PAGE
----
You might wonder why this is called the Great White Spot when the clouds are clearly orange. In this case, it’s the image that’s wrong — or, at least, in false color, as it’s actually an infrared image. (That blue line is actually the rings of Saturn viewed from the side.) The orange colors indicate clouds that are deep within Saturn’s atmosphere, while the lighter colors represent those closer to the edge of the planet’s massive cloud system. This storm is thought to be associated with the dawn of spring on Saturn. Of course, that could take awhile, considering a year on Saturn is nearly three Earth decades long.

Via NASA.

cwnl:

Earth at Twilight

Credit: ISS Crew, Earth Sciences and Image Analysis Lab, JSC, NASA

cwnl:

Earth at Twilight

Credit: ISS Crew, Earth Sciences and Image Analysis Lab, JSC, NASA

the-star-stuff:

December 27, 2004: The Day Earth Survived Its Greatest Space-Ray Attack —Ever
It came suddenly from the distant reaches of the Constellation Sagittarius, some 50,000 light years away. For a brief instant, a couple of tenths of a second, on December 27, 2004 an invisible burst of energy the equivalent of half a million years of sunlight shone on Earth. Many orbiting satellites electronics were zapped and the Earth’s upper atmosphere was amazingly ionized from a massive hit of gamma ray energy.
The source of the invisible attack was a rare magnetar SGR 1806-20 on the other side of the Milky Way. These soft gamma ray repeaters, SGRs, occur when twisted magnetic fields attempt to re-align themselves and crack the magetar’s crust releasing the awesome burst or pulse of energy with a death-zone of a few light years. Magnetars have magnetic fields 1000 times those of ordinary pulsars -so powerful as to be lethal at a distance of 1000 kilometers.
Image at the top of the page is an rtist’s conception of a gamma-ray burst. The GRB is visible from Earth if the jets (yellow) are oriented so that one points toward us. (Image courtesy of NASA.)
via NASA/Goddard Space Flight Center

the-star-stuff:

December 27, 2004: The Day Earth Survived Its Greatest Space-Ray Attack —Ever

It came suddenly from the distant reaches of the Constellation Sagittarius, some 50,000 light years away. For a brief instant, a couple of tenths of a second, on December 27, 2004 an invisible burst of energy the equivalent of half a million years of sunlight shone on Earth. Many orbiting satellites electronics were zapped and the Earth’s upper atmosphere was amazingly ionized from a massive hit of gamma ray energy.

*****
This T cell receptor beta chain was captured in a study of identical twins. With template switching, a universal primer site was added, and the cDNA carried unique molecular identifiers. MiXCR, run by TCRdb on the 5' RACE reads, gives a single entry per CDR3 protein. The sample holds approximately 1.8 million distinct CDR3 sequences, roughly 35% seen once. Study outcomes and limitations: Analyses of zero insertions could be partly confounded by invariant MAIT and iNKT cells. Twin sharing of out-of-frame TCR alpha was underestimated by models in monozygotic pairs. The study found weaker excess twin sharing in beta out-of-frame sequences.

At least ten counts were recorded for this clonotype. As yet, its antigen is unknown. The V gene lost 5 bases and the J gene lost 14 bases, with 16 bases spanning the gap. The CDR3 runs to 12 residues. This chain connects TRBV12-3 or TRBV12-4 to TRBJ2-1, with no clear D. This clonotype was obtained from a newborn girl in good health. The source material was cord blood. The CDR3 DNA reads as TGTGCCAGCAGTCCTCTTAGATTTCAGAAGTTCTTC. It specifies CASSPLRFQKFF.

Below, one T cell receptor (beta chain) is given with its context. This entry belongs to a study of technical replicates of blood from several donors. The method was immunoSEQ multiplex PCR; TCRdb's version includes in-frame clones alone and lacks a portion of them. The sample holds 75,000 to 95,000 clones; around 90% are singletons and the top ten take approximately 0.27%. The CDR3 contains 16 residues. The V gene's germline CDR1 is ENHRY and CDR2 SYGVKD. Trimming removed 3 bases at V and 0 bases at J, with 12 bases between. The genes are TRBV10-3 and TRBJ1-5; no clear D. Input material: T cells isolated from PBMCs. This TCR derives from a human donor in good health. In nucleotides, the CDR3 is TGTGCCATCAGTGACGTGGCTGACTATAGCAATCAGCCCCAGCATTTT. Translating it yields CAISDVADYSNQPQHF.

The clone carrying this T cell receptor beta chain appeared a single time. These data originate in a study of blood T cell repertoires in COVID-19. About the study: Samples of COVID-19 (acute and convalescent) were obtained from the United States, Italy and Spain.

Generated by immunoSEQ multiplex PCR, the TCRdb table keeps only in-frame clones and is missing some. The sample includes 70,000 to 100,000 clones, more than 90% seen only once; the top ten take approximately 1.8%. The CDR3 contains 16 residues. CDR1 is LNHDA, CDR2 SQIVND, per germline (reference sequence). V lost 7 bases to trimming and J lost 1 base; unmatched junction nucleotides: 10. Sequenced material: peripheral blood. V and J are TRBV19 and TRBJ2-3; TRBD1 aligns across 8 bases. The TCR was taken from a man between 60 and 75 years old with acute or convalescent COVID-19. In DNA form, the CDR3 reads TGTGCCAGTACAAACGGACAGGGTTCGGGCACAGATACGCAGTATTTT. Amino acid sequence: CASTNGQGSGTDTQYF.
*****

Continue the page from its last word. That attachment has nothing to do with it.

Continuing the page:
The source of the invisible attack was a rare magnetar SGR 1806-20 on the other side of the Milky Way. These soft gamma ray repeaters, SGRs, occur when twisted magnetic fields attempt to re-align themselves and crack the magetar’s crust releasing the awesome burst or pulse of energy with a death-zone of a few light years. Magnetars have magnetic fields 1000 times those of ordinary pulsars -so powerful as to be lethal at a distance of 1000 kilometers.

Image at the top of the page is an rtist’s conception of a gamma-ray burst. The GRB is visible from Earth if the jets (yellow) are oriented so that one points toward us. (Image courtesy of NASA.)

via NASA/Goddard Space Flight Center

project-argus:

astrotastic:


The Crescent Earth Reflected sunlight glows through the clouds over the far South Pacific.  Parts of South America and Antarctica are visible though the clouds.  This image was taken from 217,500 miles away, or almost the distance to  the Moon.
(source)

Absolutely gorgeous. I can’t tell you how much I love seeing the water of the oceans reflecting the Sun’s light from so far away - one of my favorite aspects of far-away pictures of Earth.

This is one of the most beautiful pictures I’ve ever seen, okay?

project-argus:

astrotastic:

The Crescent Earth Reflected sunlight glows through the clouds over the far South Pacific. Parts of South America and Antarctica are visible though the clouds. This image was taken from 217,500 miles away, or almost the distance to the Moon.

(source)

Absolutely gorgeous. I can’t tell you how much I love seeing the water of the oceans reflecting the Sun’s light from so far away - one of my favorite aspects of far-away pictures of Earth.

This is one of the most beautiful pictures I’ve ever seen, okay?